From spy-themed bars to unique shopping experiences, the German capital is packed full of vibrant and exciting attractions. Step away from the tourist trail and you will discover a different Berlin, where being arty doesn't always rhyme with graffiti and underground clubs.
Andreas Murkudis, Shopping
Halfway between a concept store and an art gallery, Andreas Murkudis in the old Tagesspiegel newspaper building on Potsdamer Strasse is a very original space. The black and white showroom, designed by the Gonzales Haase design studio, covers over one thousand square meters. It is so vast you can almost hear echos bouncing off the walls! Key items from fashion brands such as Dries Van Noten and Céline mingle among Aesop's Parsley seed facial cleanser or Byredo's Bal d'Afrique fragrance. In both fashion and beauty, the selection here is always spot on. Understated and original, it is a testament to the talent and vision of Andreas Murkudis, who knows exactly what we want to buy. It is no wonder then that the store has branched out into interior design with Andreas Murkudis Möbel + Architektur. You can now walk out of the store dressed from head to toe, smelling great and ready to refurbish your entire house.
Hotel Zoo, Hotel
In the 1920s, the Berlin intelligentsia used to meet at Hotel Zoo. Today, arty types and media crowds gather there instead. Although the building itself has changed very little since those days, the interior has been entirely redesigned by the American design team Dayna Lee and Ted Berner. It is ablaze of colour from top to bottom. As you walk in, a striking leopard skin rug, created by the fashion designer Diane von Furstenberg, sets the tone. The sheer volume of the place is impressive: its vast exposed brick walls, massive lacquered doors and industrial style windows make you feel tiny. The rooms and suites are equally as dramatic: the Panorama Rooms have floor-to-ceiling windows with stunning views over Berlin. Head up to Grace bar on the rooftop to soak in the atmosphere and enjoy the city's best sunset while sipping a Hennessy VS Prince of Wales cocktail.
Finding Bless is quite a feat. It comes as no surprise that this innovative shopping concept has emerged in Prenzlauer Berg, an East Berlin neighbourhood that has kept some of its pre-war bohemian and free-spirited influences. The shop is located on the third floor of a traditional Altbau building, in a former flat. The high ceilings, double doors, wood floors, bedroom, kitchen and living room have all been kept. Step in and browse around: the collections are displayed in every available space. T-shirts and well-cut jackets hang directly on the walls. Shoes and bags lie strewn on the floor, almost as though someone had left them there before stepping into the Fat Knit hammock. Everything here feels lived in. What an imaginative way of experiencing Bless's fascinating world...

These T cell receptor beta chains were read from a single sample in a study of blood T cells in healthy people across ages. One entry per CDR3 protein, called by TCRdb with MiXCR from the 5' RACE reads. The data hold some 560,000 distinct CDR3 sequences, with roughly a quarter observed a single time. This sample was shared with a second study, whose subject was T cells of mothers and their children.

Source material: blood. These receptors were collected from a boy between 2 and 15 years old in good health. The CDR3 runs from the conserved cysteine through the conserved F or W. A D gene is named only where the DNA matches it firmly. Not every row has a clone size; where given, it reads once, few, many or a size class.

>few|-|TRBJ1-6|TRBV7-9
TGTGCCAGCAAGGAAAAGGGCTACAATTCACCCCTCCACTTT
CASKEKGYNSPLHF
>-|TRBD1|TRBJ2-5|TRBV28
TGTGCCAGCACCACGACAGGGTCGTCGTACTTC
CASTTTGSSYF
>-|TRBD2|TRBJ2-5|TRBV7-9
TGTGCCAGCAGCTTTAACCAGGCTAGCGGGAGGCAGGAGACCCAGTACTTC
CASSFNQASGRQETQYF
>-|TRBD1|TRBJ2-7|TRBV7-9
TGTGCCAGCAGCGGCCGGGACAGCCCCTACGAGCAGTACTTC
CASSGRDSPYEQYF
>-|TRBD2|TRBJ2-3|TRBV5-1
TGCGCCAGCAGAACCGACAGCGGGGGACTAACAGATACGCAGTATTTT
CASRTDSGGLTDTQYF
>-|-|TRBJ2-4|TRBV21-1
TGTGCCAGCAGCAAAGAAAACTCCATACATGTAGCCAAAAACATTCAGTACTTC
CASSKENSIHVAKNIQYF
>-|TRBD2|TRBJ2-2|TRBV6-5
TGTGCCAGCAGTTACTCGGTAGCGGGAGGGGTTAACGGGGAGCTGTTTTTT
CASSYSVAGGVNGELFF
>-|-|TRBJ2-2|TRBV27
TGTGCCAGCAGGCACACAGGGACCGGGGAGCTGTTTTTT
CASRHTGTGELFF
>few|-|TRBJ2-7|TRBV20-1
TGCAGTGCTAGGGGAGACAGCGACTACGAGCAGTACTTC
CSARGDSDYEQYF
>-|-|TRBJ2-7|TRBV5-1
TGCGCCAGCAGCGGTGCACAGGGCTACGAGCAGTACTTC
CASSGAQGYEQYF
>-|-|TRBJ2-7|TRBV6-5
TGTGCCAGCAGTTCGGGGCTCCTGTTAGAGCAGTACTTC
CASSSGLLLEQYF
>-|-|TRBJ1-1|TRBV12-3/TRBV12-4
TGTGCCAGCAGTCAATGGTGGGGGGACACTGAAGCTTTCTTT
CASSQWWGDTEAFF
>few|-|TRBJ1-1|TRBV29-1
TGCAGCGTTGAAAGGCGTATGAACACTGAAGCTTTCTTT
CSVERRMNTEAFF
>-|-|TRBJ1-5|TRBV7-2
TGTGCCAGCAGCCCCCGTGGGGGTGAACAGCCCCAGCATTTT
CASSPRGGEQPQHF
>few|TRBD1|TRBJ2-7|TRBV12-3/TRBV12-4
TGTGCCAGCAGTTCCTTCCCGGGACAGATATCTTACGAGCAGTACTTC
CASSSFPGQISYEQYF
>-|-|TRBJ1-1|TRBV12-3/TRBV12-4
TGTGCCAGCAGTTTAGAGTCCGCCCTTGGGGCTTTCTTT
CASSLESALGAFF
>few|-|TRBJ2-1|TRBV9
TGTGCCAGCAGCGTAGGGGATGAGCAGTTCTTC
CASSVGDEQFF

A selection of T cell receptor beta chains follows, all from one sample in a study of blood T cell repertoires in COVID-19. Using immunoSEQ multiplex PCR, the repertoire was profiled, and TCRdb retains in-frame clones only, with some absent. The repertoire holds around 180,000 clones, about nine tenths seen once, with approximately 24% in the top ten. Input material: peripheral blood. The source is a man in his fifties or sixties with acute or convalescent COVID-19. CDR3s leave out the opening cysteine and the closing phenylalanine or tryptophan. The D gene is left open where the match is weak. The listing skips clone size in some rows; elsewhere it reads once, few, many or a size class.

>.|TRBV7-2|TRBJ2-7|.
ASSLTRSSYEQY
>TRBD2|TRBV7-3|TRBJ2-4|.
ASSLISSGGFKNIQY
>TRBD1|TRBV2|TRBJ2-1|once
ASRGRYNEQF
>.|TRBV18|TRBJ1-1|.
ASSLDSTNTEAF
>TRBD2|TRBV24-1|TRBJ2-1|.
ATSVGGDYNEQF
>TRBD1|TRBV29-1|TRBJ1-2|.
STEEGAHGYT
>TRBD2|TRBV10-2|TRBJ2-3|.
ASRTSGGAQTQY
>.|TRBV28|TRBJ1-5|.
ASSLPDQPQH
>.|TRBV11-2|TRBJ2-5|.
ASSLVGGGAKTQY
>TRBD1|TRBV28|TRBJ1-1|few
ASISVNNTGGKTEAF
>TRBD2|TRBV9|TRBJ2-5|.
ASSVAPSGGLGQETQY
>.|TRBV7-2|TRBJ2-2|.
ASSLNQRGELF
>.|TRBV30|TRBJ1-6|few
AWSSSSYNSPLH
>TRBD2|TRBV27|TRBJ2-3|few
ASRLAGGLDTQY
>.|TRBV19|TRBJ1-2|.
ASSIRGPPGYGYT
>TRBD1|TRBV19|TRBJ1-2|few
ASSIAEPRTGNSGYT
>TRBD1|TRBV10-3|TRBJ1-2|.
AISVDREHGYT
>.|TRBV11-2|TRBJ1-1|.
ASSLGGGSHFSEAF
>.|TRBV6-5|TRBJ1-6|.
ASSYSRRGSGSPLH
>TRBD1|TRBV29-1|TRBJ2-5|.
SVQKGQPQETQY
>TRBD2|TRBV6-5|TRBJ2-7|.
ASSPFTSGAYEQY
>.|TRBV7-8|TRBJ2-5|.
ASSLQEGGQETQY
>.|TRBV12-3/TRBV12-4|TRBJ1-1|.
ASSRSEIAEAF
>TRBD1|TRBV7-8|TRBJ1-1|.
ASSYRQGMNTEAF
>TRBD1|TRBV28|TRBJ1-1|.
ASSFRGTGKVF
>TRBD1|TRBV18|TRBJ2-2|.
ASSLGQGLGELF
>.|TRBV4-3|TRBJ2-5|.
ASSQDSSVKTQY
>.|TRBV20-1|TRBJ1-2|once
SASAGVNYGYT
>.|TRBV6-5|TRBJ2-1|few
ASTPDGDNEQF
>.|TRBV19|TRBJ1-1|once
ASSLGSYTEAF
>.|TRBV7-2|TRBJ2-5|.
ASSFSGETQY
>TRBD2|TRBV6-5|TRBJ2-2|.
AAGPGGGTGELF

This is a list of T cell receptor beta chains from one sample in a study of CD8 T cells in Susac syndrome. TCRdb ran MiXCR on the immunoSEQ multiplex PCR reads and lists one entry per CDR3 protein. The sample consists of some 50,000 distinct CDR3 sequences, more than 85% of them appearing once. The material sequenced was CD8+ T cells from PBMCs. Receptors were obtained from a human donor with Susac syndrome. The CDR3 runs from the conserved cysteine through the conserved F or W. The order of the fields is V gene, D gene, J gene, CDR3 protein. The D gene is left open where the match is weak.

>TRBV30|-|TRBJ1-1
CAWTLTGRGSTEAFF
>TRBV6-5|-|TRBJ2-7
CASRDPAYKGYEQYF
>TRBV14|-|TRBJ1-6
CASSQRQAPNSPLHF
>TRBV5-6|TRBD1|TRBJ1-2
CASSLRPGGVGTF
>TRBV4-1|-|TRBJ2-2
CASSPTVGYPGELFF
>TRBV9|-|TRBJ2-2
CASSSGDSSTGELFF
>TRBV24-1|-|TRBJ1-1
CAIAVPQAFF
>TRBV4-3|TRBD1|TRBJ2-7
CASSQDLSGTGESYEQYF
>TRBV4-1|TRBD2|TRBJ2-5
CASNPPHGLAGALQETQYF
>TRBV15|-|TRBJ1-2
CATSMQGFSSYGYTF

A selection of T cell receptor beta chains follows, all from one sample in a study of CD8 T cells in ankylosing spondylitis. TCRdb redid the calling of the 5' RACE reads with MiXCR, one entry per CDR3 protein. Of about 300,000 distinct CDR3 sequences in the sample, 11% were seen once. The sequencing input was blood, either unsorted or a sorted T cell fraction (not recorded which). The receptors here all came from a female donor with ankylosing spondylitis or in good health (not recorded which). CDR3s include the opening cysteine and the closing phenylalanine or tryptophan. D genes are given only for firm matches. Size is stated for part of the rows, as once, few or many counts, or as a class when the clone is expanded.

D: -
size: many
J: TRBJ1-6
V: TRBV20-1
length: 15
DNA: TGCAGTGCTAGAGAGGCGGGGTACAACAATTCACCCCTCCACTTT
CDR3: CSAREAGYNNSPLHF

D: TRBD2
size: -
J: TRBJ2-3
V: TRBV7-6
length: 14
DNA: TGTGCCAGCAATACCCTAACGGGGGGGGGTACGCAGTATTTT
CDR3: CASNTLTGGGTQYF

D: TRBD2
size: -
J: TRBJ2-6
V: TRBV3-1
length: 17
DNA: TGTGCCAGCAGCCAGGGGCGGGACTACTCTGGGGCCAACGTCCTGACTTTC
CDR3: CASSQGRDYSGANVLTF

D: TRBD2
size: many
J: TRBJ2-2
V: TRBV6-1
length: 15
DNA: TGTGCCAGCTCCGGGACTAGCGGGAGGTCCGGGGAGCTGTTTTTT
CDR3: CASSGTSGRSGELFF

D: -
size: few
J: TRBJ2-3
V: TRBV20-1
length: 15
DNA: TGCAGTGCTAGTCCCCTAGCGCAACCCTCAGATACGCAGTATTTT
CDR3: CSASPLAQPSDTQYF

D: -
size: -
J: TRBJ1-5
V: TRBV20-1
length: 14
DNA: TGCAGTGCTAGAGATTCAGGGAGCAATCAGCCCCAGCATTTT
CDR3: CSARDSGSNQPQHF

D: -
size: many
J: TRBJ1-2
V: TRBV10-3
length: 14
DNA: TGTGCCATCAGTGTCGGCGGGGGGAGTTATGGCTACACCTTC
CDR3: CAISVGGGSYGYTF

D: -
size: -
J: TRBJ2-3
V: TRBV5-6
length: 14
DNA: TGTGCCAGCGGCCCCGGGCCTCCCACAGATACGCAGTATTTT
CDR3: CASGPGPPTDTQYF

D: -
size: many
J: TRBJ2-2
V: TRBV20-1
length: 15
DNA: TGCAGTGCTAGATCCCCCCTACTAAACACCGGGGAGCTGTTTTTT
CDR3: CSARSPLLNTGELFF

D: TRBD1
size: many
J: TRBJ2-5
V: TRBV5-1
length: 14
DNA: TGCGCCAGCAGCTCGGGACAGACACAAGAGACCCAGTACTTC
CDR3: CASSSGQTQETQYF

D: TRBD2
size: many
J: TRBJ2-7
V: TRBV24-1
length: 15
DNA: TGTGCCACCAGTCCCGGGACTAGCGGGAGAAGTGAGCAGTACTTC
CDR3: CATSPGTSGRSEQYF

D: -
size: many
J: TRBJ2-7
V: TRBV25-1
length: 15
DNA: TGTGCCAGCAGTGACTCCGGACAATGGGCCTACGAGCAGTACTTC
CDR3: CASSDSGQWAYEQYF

Italy meets historic Berlin at Cecconi's. Set in Berlin's Soho House - one of the hippest hotels in town - this Italian restaurant is one of a kind. Plush red leather seats and warm lighting emanating from Art Deco-style chandeliers contrast with the minimalist concrete columns and walls. Arty crowds just love the atmosphere - a blend of 'Dolce Vita' with a contemporary twist. The menu offers classic modern Italian cuisine concocted by head chef Alessio Biangini, previously at Cecconi's in Istanbul and Los Angeles. Start with a bottle of Ruinart Blanc de Blancs, then try the risotto with salsiccia, radicchio and amarone or the tender veal Milanese with lemon and salt. The cicchetti – the Venetian equivalent of tapas – are a good option for sharing or for those with smaller appetites. The baked gnocchi romana with gorgonzola and fried olives with mortadella and provolone are particularly tasty.
Walking into Crackers is a bit disconcerting: the entrance is through the kitchen. This being said, seeing chefs work their magic first-hand is a good sign for a restaurant. Design is a key element to the Crackers experience. Once past the kitchen, there are more surprises. Enter the dark dining room, and one is reminded that this place was once a popular nightclub called Cookie. The atmosphere, however, is cosy and intimate. Hanging copper lights illuminate the walls revealing different shades of green. A good way to start the meal is by sipping the 'Alt Berlin' cocktail made with basil, lemon, gin and Veuve Clicquot champagne. In the mint green kitchen - the focal point - dishes such as succulent lamb chops and fillet of venison are prepared with gusto. Black Risotto with smoked radicchio and Belper Knolle (a Swiss cheese) is a great vegetarian option to be savoured with a crisp glass of Cloudy Bay white wine from New Zealand. A pure delight.
Spring in Berlin can be a bit nippy, and so heading to Vesper Bar in the western part of town is a great way to warm up. Subdued lighting and cosy seating lend an intimate feel to the place. The three bespoke gold-plated lights floating above the bar are straight out of a sixties film set. A James Bond sixties film set, that is. Indeed everything about Vesper Bar is reminiscent of Ian Fleming's world, even the bar itself was named after the first-ever Bond-girl, Vesper Lynd. It goes without saying that martinis are the drink of choice here (try the original orange-infused Breakfast Martini) but a glass of Veuve Clicquot Champagne also hits the spot nicely. If cleverness is what you're after, allow yourself be tempted by an Ardbeg Uigedail whisky. It will transport you all the way to Scotland, the land of 007's ancestors.